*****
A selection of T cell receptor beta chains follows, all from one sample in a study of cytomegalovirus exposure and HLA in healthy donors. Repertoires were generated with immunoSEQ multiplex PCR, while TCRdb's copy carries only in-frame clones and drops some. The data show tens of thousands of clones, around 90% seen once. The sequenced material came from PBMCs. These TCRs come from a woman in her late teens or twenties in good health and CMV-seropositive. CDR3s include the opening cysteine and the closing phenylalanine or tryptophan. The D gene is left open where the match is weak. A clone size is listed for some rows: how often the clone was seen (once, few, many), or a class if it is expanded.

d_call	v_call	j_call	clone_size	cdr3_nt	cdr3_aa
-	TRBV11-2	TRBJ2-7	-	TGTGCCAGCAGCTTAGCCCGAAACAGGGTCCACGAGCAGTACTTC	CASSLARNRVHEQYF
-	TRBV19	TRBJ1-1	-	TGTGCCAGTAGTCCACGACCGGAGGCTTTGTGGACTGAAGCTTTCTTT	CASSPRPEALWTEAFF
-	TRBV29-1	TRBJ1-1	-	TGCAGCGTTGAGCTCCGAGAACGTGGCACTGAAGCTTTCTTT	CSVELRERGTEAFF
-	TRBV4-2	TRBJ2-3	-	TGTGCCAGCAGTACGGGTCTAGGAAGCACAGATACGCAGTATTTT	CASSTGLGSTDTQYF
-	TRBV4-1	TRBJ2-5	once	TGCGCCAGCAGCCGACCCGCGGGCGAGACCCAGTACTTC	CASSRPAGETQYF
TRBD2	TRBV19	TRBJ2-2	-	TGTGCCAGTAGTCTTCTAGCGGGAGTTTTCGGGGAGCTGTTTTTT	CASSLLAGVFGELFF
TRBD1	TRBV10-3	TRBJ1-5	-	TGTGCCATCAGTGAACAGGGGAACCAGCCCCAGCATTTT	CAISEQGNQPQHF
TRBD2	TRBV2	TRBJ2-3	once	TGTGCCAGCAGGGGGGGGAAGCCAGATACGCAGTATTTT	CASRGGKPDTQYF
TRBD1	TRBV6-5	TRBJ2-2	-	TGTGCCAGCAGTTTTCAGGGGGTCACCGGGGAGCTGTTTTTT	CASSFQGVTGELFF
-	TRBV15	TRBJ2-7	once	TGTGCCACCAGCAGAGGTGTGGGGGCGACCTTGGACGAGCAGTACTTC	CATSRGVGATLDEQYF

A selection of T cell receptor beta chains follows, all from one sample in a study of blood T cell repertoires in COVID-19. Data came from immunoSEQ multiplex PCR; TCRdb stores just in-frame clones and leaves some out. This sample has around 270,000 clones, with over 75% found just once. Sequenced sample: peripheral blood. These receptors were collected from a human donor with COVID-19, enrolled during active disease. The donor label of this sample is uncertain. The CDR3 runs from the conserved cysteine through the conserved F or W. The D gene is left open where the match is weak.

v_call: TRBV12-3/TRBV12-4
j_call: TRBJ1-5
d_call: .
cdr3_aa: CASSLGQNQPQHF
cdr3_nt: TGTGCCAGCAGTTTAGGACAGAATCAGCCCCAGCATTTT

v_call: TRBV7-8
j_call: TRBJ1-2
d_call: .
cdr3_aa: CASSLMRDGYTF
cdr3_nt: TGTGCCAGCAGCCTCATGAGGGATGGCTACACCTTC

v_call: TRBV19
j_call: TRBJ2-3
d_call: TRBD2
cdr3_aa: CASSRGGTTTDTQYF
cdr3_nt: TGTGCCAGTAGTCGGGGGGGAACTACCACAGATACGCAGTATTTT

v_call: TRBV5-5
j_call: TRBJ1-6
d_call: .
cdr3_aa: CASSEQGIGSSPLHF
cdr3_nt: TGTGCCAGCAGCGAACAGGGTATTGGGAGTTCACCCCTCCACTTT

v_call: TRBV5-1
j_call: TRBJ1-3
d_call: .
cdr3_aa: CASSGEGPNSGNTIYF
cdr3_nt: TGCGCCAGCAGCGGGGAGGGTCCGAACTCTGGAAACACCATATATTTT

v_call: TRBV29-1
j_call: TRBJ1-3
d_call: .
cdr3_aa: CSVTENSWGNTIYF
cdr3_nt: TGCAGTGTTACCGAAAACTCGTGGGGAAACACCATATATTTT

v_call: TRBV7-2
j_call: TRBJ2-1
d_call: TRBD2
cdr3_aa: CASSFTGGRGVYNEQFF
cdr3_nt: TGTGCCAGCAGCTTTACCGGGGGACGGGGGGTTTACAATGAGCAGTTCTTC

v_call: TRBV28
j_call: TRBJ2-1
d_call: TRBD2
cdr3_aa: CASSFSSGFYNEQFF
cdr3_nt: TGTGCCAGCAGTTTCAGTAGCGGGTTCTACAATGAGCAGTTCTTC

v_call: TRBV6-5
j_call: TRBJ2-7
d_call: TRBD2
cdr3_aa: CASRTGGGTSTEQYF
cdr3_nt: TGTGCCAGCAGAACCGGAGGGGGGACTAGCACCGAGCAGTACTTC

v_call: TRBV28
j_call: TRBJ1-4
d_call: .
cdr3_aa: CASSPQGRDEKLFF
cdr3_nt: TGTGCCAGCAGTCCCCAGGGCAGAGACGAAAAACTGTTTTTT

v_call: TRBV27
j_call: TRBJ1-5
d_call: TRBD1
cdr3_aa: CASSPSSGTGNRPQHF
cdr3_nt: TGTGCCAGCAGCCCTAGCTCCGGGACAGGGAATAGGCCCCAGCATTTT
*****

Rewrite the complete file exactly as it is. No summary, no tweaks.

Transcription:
A selection of T cell receptor beta chains follows, all from one sample in a study of cytomegalovirus exposure and HLA in healthy donors. Repertoires were generated with immunoSEQ multiplex PCR, while TCRdb's copy carries only in-frame clones and drops some. The data show tens of thousands of clones, around 90% seen once. The sequenced material came from PBMCs. These TCRs come from a woman in her late teens or twenties in good health and CMV-seropositive. CDR3s include the opening cysteine and the closing phenylalanine or tryptophan. The D gene is left open where the match is weak. A clone size is listed for some rows: how often the clone was seen (once, few, many), or a class if it is expanded.

d_call	v_call	j_call	clone_size	cdr3_nt	cdr3_aa
-	TRBV11-2	TRBJ2-7	-	TGTGCCAGCAGCTTAGCCCGAAACAGGGTCCACGAGCAGTACTTC	CASSLARNRVHEQYF
-	TRBV19	TRBJ1-1	-	TGTGCCAGTAGTCCACGACCGGAGGCTTTGTGGACTGAAGCTTTCTTT	CASSPRPEALWTEAFF
-	TRBV29-1	TRBJ1-1	-	TGCAGCGTTGAGCTCCGAGAACGTGGCACTGAAGCTTTCTTT	CSVELRERGTEAFF
-	TRBV4-2	TRBJ2-3	-	TGTGCCAGCAGTACGGGTCTAGGAAGCACAGATACGCAGTATTTT	CASSTGLGSTDTQYF
-	TRBV4-1	TRBJ2-5	once	TGCGCCAGCAGCCGACCCGCGGGCGAGACCCAGTACTTC	CASSRPAGETQYF
TRBD2	TRBV19	TRBJ2-2	-	TGTGCCAGTAGTCTTCTAGCGGGAGTTTTCGGGGAGCTGTTTTTT	CASSLLAGVFGELFF
TRBD1	TRBV10-3	TRBJ1-5	-	TGTGCCATCAGTGAACAGGGGAACCAGCCCCAGCATTTT	CAISEQGNQPQHF
TRBD2	TRBV2	TRBJ2-3	once	TGTGCCAGCAGGGGGGGGAAGCCAGATACGCAGTATTTT	CASRGGKPDTQYF
TRBD1	TRBV6-5	TRBJ2-2	-	TGTGCCAGCAGTTTTCAGGGGGTCACCGGGGAGCTGTTTTTT	CASSFQGVTGELFF
-	TRBV15	TRBJ2-7	once	TGTGCCACCAGCAGAGGTGTGGGGGCGACCTTGGACGAGCAGTACTTC	CATSRGVGATLDEQYF

A selection of T cell receptor beta chains follows, all from one sample in a study of blood T cell repertoires in COVID-19. Data came from immunoSEQ multiplex PCR; TCRdb stores just in-frame clones and leaves some out. This sample has around 270,000 clones, with over 75% found just once. Sequenced sample: peripheral blood. These receptors were collected from a human donor with COVID-19, enrolled during active disease. The donor label of this sample is uncertain. The CDR3 runs from the conserved cysteine through the conserved F or W. The D gene is left open where the match is weak.

v_call: TRBV12-3/TRBV12-4
j_call: TRBJ1-5
d_call: .
cdr3_aa: CASSLGQNQPQHF
cdr3_nt: TGTGCCAGCAGTTTAGGACAGAATCAGCCCCAGCATTTT

v_call: TRBV7-8
j_call: TRBJ1-2
d_call: .
cdr3_aa: CASSLMRDGYTF
cdr3_nt: TGTGCCAGCAGCCTCATGAGGGATGGCTACACCTTC

v_call: TRBV19
j_call: TRBJ2-3
d_call: TRBD2
cdr3_aa: CASSRGGTTTDTQYF
cdr3_nt: TGTGCCAGTAGTCGGGGGGGAACTACCACAGATACGCAGTATTTT

v_call: TRBV5-5
j_call: TRBJ1-6
d_call: .
cdr3_aa: CASSEQGIGSSPLHF
cdr3_nt: TGTGCCAGCAGCGAACAGGGTATTGGGAGTTCACCCCTCCACTTT

v_call: TRBV5-1
j_call: TRBJ1-3
d_call: .
cdr3_aa: CASSGEGPNSGNTIYF
cdr3_nt: TGCGCCAGCAGCGGGGAGGGTCCGAACTCTGGAAACACCATATATTTT

v_call: TRBV29-1
j_call: TRBJ1-3
d_call: .
cdr3_aa: CSVTENSWGNTIYF
cdr3_nt: TGCAGTGTTACCGAAAACTCGTGGGGAAACACCATATATTTT

v_call: TRBV7-2
j_call: TRBJ2-1
d_call: TRBD2
cdr3_aa: CASSFTGGRGVYNEQFF
cdr3_nt: TGTGCCAGCAGCTTTACCGGGGGACGGGGGGTTTACAATGAGCAGTTCTTC

v_call: TRBV28
j_call: TRBJ2-1
d_call: TRBD2
cdr3_aa: CASSFSSGFYNEQFF
cdr3_nt: TGTGCCAGCAGTTTCAGTAGCGGGTTCTACAATGAGCAGTTCTTC

v_call: TRBV6-5
j_call: TRBJ2-7
d_call: TRBD2
cdr3_aa: CASRTGGGTSTEQYF
cdr3_nt: TGTGCCAGCAGAACCGGAGGGGGGACTAGCACCGAGCAGTACTTC

v_call: TRBV28
j_call: TRBJ1-4
d_call: .
cdr3_aa: CASSPQGRDEKLFF
cdr3_nt: TGTGCCAGCAGTCCCCAGGGCAGAGACGAAAAACTGTTTTTT

v_call: TRBV27
j_call: TRBJ1-5
d_call: TRBD1
cdr3_aa: CASSPSSGTGNRPQHF
cdr3_nt: TGTGCCAGCAGCCCTAGCTCCGGGACAGGGAATAGGCCCCAGCATTTT